Wednesday, July 26, 2006

Alternative Energy Stocks Continue to Decline

In the last few months, shares in the alternative energy sector have declined. In the U.S. it has been a quarter since May. For the rest of the world it is even sharper.

This seems curious since we continually read articles that suggest the entire world is going to move towards at least a small offering of alternative energy resources.

AtaHolding wants to carry out project of alternative energy sources
He said that the project on alternative energy source requires investment of $1.1bn and Azerbaijan enjoys very favorable wind and sun energy.

Bay set to power ahead with alternative energy
THE Nelson Mandela Bay municipality has announced plans to take the lead in providing alternative energy sources in the country by initiating an innovative process to provide renewable energy for residents.

Companies and projects chosen for the R9-billion initiative are Lereko Energy Consortium (wind turbines, solar heating, electricity generation from waste), Thermo-Rec (electricity generation from solid waste), and Enercon India (large-scale wind farm), being a 100% subsidiary of EIL South Africa Power Development (Pty) Ltd.

In this op-ed piece a citizen states his support for alternative energy subsidies if it would actually lead the country to getting off of the huge dependence on foreign oil. Of course we have oil we could tap, but have not. However, Cuba has now started up operations just 60 miles off of our coast. We would not touch it for environmental reasons but other countries do not have the same concerns and we might be the better choice due to technology and the fact that we have citizens who are concerned about such things.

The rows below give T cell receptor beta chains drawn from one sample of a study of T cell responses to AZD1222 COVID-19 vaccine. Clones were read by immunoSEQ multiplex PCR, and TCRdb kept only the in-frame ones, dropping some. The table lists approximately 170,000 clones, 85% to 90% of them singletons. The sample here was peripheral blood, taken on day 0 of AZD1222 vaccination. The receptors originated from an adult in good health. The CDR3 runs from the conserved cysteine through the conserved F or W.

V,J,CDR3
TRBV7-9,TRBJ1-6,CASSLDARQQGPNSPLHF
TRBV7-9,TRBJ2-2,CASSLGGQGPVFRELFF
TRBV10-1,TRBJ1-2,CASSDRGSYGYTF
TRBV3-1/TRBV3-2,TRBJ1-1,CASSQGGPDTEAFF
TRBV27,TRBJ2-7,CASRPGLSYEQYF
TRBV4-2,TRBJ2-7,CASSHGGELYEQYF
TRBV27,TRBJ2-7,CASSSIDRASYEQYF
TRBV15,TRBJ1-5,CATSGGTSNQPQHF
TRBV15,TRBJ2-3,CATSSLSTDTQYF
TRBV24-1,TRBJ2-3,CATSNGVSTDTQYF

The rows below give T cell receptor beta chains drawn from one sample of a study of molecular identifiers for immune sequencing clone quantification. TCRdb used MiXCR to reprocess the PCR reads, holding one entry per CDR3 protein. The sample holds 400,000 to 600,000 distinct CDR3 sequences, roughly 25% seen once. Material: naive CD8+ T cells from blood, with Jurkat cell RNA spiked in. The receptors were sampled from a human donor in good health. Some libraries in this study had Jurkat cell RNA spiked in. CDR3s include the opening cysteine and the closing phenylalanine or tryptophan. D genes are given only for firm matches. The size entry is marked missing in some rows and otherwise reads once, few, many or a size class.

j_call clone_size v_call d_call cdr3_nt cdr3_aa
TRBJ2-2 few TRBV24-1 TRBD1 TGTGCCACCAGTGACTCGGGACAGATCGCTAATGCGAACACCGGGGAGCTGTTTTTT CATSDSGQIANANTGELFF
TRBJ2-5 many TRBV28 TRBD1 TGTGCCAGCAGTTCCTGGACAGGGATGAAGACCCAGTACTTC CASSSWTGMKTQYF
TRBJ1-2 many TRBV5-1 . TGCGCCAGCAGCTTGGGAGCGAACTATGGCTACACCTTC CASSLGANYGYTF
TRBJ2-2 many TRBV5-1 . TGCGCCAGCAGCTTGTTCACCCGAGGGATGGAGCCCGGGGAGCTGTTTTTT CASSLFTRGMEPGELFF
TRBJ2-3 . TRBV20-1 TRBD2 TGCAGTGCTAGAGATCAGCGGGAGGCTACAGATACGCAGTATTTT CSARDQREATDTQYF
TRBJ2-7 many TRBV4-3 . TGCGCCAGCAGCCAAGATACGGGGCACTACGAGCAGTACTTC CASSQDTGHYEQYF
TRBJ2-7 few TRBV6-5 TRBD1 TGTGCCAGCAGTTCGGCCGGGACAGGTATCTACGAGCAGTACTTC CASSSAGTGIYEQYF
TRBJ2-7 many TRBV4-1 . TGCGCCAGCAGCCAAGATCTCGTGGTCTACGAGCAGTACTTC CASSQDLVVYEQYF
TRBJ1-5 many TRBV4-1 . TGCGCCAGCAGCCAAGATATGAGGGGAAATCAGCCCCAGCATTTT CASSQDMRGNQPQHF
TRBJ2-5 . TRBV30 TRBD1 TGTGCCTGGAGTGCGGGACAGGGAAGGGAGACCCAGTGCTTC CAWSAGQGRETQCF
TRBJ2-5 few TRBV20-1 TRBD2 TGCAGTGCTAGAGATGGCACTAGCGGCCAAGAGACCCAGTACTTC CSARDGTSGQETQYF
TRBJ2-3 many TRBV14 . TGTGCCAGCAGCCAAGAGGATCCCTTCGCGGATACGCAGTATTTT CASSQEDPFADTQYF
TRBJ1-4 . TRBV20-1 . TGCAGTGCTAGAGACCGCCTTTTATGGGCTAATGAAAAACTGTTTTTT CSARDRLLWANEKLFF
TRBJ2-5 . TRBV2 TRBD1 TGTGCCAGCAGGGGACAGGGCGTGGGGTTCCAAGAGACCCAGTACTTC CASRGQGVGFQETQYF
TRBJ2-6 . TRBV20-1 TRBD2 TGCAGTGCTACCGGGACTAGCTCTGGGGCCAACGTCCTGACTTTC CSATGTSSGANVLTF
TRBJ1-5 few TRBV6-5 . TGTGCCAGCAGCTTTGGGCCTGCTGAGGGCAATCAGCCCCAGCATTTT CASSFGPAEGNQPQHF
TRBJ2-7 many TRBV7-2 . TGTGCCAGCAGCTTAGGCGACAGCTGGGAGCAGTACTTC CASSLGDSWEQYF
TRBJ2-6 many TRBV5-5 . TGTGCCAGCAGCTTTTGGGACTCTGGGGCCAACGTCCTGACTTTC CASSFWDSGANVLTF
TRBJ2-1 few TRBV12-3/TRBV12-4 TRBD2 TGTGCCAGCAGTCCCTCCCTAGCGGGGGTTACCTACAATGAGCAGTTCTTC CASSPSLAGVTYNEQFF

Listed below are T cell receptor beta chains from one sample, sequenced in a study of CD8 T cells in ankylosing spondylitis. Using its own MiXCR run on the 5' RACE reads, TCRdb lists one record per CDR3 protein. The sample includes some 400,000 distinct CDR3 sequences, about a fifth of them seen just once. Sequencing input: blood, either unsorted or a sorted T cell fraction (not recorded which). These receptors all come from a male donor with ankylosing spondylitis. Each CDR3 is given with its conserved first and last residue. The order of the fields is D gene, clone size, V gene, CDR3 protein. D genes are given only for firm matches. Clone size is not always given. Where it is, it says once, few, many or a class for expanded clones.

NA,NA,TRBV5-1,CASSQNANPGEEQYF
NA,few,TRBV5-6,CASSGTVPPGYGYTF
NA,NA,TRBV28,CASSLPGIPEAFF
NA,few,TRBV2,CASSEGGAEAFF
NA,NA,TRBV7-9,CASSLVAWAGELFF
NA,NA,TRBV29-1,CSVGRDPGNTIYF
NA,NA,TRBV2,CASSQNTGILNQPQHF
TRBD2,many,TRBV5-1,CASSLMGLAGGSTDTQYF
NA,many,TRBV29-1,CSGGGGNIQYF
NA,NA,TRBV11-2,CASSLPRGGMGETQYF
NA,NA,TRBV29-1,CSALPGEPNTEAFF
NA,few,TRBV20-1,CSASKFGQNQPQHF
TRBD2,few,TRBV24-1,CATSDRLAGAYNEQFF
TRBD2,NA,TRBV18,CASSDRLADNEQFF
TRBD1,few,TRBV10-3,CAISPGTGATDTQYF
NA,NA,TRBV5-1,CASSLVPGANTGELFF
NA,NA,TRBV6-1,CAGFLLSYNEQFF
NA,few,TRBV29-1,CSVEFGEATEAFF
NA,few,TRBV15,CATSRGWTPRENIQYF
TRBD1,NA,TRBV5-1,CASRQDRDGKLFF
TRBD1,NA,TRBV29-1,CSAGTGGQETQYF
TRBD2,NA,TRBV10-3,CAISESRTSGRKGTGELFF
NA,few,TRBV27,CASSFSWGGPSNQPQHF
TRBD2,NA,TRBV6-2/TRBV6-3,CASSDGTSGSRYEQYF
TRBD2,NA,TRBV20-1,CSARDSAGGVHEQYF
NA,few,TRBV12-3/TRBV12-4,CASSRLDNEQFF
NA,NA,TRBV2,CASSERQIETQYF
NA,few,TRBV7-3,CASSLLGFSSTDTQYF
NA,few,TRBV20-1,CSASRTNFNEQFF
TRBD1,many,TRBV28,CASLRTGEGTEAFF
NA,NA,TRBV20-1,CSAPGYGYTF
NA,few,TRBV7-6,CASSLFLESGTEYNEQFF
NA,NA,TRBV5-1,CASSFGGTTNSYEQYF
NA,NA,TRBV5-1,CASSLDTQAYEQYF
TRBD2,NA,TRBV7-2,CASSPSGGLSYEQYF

Now for the original article that I read:
Alternative energy
The trouble is that, with much of the potential payoff in the distant future, valuations of alternative energy stocks are heavily exposed to mood swings in broader markets. During turbulence, that lends an edge to companies running other businesses too, such as Archer Daniels Midland, the leading US ethanol producer. But unless oil prices stay at current levels, fuels such as bio-diesel will continue to require US government support to be viable.

Another strategy championed by several smaller US companies is to focus on finding new, cleaner ways to extract energy from traditional sources. Converting coal into a gas for use in power plants has lately re-emerged as a favourite. It is potentially competitive with oil and gas at crude prices well below current levels. It would also benefit from the US's large coal reserves and allow carbon emissions to be captured more easily. But storing these emissions underground still looks challenging, while the economics will depend heavily on government subsidies.

It comes down to how much are we willing to sacrifice to make the change? How much is too much? What about those who cannot afford the new technology? Should it be phased in and left to chance it will be continually delayed such as other projects in the US? Will other countries make the commitment to alternative energy?

technorati tags: , ,